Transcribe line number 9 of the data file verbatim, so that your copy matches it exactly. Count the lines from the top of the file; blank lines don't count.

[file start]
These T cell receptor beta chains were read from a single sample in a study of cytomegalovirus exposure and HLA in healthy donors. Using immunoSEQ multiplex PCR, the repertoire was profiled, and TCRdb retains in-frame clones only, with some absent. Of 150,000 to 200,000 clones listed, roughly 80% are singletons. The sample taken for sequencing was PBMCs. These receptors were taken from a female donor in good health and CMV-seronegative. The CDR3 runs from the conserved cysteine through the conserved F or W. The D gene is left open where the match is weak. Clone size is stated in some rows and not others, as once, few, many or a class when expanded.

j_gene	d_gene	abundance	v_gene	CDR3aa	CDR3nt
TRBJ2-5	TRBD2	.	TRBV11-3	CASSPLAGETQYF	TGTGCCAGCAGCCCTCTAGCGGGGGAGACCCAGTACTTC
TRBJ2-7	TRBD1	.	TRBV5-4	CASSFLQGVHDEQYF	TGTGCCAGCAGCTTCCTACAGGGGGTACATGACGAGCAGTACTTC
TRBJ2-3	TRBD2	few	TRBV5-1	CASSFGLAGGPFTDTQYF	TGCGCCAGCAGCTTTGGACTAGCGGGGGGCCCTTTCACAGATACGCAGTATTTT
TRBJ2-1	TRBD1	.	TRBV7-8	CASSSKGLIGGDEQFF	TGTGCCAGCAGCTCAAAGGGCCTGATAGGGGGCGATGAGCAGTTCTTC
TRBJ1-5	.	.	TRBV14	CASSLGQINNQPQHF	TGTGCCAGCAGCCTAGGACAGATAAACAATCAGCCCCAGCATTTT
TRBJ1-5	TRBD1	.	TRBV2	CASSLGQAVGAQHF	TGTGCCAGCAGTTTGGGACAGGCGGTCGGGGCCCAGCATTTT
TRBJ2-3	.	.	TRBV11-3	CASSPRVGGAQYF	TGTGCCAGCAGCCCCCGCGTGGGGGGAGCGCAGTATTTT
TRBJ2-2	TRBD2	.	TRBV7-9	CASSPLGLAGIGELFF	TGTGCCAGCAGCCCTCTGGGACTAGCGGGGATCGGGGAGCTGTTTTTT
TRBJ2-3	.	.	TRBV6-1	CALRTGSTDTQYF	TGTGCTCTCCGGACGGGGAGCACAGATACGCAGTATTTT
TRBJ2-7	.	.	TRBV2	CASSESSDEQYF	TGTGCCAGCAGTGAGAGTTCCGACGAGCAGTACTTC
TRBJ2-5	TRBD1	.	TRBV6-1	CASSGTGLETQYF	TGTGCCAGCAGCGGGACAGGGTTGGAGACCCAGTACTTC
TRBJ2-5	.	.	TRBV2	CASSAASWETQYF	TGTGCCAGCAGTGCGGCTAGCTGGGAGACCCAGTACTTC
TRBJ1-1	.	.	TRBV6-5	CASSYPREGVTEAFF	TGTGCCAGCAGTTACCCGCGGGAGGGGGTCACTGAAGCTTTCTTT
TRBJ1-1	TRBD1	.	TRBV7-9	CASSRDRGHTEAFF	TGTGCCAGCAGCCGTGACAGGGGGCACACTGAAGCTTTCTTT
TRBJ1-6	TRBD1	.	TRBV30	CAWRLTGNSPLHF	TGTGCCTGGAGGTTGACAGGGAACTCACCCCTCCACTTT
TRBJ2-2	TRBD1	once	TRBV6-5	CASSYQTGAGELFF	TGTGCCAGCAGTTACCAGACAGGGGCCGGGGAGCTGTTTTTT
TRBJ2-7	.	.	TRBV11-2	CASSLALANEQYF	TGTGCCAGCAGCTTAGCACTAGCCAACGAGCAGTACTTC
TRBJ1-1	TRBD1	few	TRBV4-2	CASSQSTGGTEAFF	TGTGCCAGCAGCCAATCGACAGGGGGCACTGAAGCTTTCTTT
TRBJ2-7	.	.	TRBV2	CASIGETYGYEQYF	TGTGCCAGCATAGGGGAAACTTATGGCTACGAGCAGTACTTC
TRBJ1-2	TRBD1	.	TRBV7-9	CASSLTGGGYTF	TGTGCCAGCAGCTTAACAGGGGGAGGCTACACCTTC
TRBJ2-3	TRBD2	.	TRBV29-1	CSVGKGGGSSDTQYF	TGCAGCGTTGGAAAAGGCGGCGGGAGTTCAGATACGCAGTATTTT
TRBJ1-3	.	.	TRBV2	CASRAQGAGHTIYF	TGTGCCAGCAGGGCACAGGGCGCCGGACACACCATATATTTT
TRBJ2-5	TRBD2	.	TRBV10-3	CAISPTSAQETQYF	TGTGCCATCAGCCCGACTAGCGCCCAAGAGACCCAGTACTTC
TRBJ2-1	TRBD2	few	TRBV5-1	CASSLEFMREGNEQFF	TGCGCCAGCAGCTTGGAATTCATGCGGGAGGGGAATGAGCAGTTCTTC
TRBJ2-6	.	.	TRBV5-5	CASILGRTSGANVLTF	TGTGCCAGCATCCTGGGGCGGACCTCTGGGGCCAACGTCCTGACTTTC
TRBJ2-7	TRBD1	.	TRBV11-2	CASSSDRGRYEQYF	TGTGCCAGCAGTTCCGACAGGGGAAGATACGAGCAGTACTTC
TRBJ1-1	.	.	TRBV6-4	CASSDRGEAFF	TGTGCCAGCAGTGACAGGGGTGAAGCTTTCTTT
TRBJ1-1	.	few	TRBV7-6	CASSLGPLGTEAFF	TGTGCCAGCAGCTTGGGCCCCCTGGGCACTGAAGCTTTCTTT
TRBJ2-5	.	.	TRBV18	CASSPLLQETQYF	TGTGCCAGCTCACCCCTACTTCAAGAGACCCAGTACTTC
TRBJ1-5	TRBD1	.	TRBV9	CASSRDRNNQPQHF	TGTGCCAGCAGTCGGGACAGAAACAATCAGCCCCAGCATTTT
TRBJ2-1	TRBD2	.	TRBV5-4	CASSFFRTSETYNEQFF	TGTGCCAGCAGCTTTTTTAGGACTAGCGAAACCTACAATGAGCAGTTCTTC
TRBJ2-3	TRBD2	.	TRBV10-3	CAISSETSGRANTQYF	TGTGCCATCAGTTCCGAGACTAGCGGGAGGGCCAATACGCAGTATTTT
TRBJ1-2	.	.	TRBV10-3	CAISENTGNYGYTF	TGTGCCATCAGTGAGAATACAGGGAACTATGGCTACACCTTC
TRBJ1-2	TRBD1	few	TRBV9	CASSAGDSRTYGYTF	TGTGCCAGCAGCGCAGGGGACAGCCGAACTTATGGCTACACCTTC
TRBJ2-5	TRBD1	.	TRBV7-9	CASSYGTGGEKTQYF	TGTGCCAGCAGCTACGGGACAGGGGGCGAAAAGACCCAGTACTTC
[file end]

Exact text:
TRBJ2-3	.	.	TRBV11-3	CASSPRVGGAQYF	TGTGCCAGCAGCCCCCGCGTGGGGGGAGCGCAGTATTTT